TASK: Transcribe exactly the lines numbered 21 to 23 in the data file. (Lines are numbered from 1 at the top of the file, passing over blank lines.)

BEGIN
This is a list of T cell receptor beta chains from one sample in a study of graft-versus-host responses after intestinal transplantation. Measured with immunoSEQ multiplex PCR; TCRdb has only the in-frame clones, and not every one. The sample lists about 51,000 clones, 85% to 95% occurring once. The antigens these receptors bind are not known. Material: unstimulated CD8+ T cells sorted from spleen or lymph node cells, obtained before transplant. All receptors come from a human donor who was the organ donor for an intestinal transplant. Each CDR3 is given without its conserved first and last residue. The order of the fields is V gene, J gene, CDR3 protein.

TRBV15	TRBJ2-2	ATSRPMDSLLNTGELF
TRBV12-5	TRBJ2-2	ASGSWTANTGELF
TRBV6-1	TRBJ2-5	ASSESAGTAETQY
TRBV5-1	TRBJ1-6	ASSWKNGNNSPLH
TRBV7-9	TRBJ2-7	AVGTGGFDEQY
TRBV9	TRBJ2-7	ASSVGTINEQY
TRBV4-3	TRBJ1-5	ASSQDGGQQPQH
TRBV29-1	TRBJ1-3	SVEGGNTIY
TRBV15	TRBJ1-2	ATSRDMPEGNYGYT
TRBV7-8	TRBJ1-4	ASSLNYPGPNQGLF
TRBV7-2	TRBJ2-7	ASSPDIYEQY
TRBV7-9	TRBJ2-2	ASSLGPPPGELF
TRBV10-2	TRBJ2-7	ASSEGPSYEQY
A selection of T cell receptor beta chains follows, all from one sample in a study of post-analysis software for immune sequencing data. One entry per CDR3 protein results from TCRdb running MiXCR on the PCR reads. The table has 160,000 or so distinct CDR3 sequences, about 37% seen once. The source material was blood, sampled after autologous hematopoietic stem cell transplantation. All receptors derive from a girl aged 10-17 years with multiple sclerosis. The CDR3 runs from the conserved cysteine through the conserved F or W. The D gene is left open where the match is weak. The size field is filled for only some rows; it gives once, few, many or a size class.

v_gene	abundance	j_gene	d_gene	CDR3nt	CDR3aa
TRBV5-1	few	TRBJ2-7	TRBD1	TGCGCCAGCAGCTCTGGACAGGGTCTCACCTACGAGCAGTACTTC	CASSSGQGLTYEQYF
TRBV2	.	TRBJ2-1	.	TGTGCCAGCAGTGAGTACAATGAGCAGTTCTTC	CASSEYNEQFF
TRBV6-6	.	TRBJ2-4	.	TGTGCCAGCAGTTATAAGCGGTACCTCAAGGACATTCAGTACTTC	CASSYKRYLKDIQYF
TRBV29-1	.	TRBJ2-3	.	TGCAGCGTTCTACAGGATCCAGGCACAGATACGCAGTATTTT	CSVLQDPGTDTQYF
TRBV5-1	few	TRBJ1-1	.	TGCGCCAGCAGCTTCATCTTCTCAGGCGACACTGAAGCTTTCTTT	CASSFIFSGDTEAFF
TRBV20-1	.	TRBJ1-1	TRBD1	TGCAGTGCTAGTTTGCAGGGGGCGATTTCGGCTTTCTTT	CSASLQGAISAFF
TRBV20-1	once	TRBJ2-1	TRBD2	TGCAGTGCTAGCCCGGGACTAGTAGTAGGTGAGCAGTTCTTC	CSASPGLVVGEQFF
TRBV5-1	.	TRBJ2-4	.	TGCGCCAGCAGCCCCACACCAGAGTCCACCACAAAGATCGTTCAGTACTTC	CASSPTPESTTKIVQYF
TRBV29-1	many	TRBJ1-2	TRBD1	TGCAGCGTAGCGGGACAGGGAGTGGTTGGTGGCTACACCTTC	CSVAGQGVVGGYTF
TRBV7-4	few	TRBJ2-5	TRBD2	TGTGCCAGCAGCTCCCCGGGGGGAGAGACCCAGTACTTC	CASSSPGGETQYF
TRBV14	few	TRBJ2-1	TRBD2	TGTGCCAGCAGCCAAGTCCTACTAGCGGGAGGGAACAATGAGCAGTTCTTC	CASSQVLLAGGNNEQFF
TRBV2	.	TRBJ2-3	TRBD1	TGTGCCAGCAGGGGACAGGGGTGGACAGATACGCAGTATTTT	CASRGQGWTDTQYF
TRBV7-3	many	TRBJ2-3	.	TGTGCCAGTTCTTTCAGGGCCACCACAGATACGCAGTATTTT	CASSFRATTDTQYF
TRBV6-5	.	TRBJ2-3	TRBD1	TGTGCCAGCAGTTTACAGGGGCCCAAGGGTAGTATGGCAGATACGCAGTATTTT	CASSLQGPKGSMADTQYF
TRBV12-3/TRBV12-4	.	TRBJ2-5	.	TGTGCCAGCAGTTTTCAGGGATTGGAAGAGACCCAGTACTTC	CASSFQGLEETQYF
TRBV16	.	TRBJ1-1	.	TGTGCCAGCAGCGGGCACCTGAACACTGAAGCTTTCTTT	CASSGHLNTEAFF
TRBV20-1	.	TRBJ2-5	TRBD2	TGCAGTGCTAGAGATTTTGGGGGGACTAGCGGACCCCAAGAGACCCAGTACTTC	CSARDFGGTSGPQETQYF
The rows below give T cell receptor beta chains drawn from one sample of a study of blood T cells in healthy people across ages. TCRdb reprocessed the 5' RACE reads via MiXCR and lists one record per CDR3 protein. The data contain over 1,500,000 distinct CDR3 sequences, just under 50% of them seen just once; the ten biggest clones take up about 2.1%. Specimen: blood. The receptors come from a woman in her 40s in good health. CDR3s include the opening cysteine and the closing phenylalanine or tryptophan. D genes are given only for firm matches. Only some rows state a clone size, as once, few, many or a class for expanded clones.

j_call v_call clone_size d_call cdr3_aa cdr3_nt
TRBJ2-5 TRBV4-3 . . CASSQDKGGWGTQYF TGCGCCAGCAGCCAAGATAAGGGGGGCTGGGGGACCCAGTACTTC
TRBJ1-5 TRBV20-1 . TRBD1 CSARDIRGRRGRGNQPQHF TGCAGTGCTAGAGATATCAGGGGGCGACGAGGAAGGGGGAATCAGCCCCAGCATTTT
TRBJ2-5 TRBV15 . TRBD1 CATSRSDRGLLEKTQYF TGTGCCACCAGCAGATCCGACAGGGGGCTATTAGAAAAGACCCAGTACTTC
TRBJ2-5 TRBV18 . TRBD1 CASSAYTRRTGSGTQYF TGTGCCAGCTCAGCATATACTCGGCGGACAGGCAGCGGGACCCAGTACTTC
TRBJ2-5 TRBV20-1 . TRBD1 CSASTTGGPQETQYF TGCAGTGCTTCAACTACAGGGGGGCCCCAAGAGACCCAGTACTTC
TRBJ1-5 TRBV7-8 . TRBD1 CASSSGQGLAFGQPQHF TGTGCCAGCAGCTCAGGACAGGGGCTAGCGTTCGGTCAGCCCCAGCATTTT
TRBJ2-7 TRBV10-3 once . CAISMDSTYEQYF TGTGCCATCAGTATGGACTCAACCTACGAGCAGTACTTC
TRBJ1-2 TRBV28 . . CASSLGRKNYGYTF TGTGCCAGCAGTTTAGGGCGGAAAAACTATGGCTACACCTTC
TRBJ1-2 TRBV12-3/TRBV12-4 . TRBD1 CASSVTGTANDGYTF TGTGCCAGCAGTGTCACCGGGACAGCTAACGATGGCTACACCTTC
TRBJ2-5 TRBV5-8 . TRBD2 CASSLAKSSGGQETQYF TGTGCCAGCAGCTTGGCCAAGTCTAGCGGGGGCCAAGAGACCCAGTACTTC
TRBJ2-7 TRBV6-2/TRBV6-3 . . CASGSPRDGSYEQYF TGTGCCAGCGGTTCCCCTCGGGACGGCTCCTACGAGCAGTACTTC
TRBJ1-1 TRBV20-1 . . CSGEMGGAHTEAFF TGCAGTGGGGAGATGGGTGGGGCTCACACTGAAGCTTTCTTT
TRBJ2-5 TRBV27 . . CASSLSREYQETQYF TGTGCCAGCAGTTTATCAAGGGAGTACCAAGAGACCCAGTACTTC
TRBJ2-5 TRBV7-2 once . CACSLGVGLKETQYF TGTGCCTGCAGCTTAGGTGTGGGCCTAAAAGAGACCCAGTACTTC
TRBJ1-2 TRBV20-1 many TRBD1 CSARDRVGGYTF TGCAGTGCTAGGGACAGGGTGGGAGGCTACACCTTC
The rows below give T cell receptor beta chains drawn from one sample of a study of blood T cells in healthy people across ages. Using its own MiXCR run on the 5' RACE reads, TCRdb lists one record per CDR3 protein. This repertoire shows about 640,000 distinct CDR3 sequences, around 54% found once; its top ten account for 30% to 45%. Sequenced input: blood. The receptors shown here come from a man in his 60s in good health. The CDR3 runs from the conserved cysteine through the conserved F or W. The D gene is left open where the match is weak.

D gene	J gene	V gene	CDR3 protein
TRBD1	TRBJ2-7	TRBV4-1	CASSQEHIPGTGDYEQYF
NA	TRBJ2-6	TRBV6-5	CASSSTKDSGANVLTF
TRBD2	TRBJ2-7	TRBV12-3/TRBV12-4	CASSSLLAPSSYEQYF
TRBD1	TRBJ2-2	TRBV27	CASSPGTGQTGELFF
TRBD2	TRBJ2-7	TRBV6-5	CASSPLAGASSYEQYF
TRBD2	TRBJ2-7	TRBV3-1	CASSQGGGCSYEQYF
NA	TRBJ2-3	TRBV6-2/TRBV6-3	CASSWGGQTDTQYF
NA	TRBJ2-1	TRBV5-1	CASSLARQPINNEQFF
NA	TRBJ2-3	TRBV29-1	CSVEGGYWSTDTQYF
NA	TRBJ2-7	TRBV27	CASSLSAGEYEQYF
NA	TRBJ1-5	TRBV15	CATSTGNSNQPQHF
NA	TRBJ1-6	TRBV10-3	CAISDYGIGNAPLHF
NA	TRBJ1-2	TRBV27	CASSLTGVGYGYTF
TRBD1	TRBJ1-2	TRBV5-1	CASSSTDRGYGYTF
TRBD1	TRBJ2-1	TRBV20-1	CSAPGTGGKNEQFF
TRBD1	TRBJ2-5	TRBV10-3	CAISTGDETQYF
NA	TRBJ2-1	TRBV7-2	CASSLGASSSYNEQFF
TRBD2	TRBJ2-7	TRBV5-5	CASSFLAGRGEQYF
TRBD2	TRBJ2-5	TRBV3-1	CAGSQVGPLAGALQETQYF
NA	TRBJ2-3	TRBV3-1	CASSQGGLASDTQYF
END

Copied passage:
TRBV5-1	few	TRBJ1-1	.	TGCGCCAGCAGCTTCATCTTCTCAGGCGACACTGAAGCTTTCTTT	CASSFIFSGDTEAFF
TRBV20-1	.	TRBJ1-1	TRBD1	TGCAGTGCTAGTTTGCAGGGGGCGATTTCGGCTTTCTTT	CSASLQGAISAFF
TRBV20-1	once	TRBJ2-1	TRBD2	TGCAGTGCTAGCCCGGGACTAGTAGTAGGTGAGCAGTTCTTC	CSASPGLVVGEQFF